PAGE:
Solar developers in Spain are trying to build Europe's first large-scale plants to sell electricity at market prices, taking advantage of a crash in equipment costs and some of the continent's highest levels of sunlight.
Builders have sought permits to connect 37.5 gigawatts of utility-sized projects to Red Electrica Corp. SA's transmission grid, company spokeswoman Susana Moreno said. While demand studies show that's far more new generation than the country needs, the first few plants could set a commercial precedent.
The companies include Gestamp Renewables Corp. and Solaria Energia Medio Ambiente SA, which only five years ago could earn about nine times more than fossil-fuel plants under one of the world's most generous subsidy programs. As photovoltaic-panel prices tumbled, the aid was cut several times and altogether killed in January amid criticism in Parliament for adding more than 2.5 billion euros ($3.3 billion) a year to consumer bills.
“Spain is probably set to have Europe's first utility- scale solar parks without subsidies,” according to Jenny Chase, the Zurich-based head of solar energy analysis at Bloomberg New Energy Finance.
Solar-cell prices have plunged about 67 percent in the past two years as Chinese manufacturers led by Suntech Power Holdings Co. ramped up production quicker than demand. The top five makers of traditional silicon-based solar cells expanded output by 55 percent on average last year, according to data compiled by New Energy Finance, an affiliate of Bloomberg News.
Eoin Treacy's view
My view – Generous subsidies in the renewable energy sector attracted Chinese manufacturers which led to a flood of new supply and much reduced prices for solar panels and wind turbines. As margins have come under pressure more than a few of the higher cost producers have been driven out of business and only the most efficient or innovative have survived. As with any other market, as supply increases and costs fall, demand recovers as economics improve. The fact that solar can now be justified without recourse to government support is a welcome development.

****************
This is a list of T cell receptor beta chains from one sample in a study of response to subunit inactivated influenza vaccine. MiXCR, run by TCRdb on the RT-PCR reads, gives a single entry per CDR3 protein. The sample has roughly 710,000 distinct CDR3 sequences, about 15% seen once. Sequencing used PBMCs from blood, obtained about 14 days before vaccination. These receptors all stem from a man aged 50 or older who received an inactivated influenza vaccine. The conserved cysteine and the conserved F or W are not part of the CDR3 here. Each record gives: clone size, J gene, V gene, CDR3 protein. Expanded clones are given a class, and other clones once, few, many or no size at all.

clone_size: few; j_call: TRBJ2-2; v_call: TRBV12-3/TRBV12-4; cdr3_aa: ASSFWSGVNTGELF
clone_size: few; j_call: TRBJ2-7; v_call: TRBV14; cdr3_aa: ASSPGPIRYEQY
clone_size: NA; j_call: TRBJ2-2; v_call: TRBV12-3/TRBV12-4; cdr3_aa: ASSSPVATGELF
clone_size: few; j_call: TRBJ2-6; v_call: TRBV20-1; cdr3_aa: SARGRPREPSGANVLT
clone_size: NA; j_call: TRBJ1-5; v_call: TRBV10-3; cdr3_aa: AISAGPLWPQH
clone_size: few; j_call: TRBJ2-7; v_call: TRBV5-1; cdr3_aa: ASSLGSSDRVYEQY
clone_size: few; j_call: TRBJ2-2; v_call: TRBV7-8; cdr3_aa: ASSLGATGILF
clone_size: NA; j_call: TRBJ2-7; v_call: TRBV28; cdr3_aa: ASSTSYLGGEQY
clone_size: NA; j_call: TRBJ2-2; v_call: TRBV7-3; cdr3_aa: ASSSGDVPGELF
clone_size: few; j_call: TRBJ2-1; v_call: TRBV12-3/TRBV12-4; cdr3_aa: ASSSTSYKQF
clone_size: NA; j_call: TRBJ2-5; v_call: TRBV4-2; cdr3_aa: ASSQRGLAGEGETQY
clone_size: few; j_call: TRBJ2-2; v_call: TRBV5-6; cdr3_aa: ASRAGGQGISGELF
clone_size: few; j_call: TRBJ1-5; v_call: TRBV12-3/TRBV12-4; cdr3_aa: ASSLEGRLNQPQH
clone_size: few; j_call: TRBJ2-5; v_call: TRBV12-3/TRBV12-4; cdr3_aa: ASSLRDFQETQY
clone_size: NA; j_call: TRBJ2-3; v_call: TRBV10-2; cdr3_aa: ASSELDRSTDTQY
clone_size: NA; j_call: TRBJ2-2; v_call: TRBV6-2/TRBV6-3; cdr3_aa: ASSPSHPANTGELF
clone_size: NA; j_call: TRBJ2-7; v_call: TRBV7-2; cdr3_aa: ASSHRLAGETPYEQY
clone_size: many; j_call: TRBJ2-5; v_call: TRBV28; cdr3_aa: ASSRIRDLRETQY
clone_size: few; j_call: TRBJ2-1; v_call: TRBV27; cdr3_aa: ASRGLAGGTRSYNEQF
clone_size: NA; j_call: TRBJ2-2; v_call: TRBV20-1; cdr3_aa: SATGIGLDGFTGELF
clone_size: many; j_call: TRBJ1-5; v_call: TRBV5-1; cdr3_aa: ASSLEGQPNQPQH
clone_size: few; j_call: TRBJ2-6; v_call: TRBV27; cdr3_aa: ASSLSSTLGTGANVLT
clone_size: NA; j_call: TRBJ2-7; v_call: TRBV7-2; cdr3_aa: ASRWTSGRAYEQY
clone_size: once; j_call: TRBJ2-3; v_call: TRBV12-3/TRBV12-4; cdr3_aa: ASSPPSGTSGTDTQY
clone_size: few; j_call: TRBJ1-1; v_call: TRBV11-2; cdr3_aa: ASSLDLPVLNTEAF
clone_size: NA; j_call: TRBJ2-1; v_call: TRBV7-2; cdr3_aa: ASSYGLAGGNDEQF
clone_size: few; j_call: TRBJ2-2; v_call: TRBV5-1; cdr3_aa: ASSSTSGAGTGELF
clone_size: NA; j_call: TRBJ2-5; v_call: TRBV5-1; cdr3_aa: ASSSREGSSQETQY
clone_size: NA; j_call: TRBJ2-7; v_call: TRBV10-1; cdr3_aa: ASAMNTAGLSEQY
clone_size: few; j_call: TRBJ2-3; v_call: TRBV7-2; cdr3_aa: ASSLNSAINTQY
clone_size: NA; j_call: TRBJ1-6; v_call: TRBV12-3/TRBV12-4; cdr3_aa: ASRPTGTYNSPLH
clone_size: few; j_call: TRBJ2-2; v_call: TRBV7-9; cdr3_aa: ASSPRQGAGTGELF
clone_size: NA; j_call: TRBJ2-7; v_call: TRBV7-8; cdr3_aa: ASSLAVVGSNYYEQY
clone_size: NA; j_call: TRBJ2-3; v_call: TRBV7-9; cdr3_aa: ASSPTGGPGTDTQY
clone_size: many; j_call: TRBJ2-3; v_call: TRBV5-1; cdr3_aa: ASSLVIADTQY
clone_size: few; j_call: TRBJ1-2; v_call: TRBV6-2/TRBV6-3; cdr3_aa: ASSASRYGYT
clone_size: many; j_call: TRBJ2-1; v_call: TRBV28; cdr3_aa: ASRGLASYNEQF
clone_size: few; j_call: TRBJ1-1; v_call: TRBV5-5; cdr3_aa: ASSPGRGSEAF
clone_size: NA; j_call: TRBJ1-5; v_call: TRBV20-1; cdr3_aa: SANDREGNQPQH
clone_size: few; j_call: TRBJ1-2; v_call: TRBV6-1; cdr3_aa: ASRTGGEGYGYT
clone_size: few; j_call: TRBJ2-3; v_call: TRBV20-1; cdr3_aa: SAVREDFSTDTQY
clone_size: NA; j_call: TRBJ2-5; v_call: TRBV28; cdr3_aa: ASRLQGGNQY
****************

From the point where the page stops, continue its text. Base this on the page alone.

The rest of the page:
Solar related shares experienced a disastrous crash but those that have not gone bust have survived because they have been able to adapt. At least a short covering rally is underway across the sector. First Solar is a clear leader. The share bottomed in June, ranged in the region of the 200-day MA from late August and reasserted demand dominance at the end of November. A sustained move below the 200-day MA would now be required to question recovery potential.
Trina Solar hit an important low at the end of November and continues to unwind its oversold condition relative to the 200-day MA. Canadian Solar lost momentum last year and posted a failed downside break in November. It has returned to test the progression of lower rally highs and a sustained move above C$4 would reassert demand dominance beyond the short term. Abengoa found support above the July low in late November and rallied impressively from the €2 area last week. A clear downward dynamic would be required to check potential for additional upside.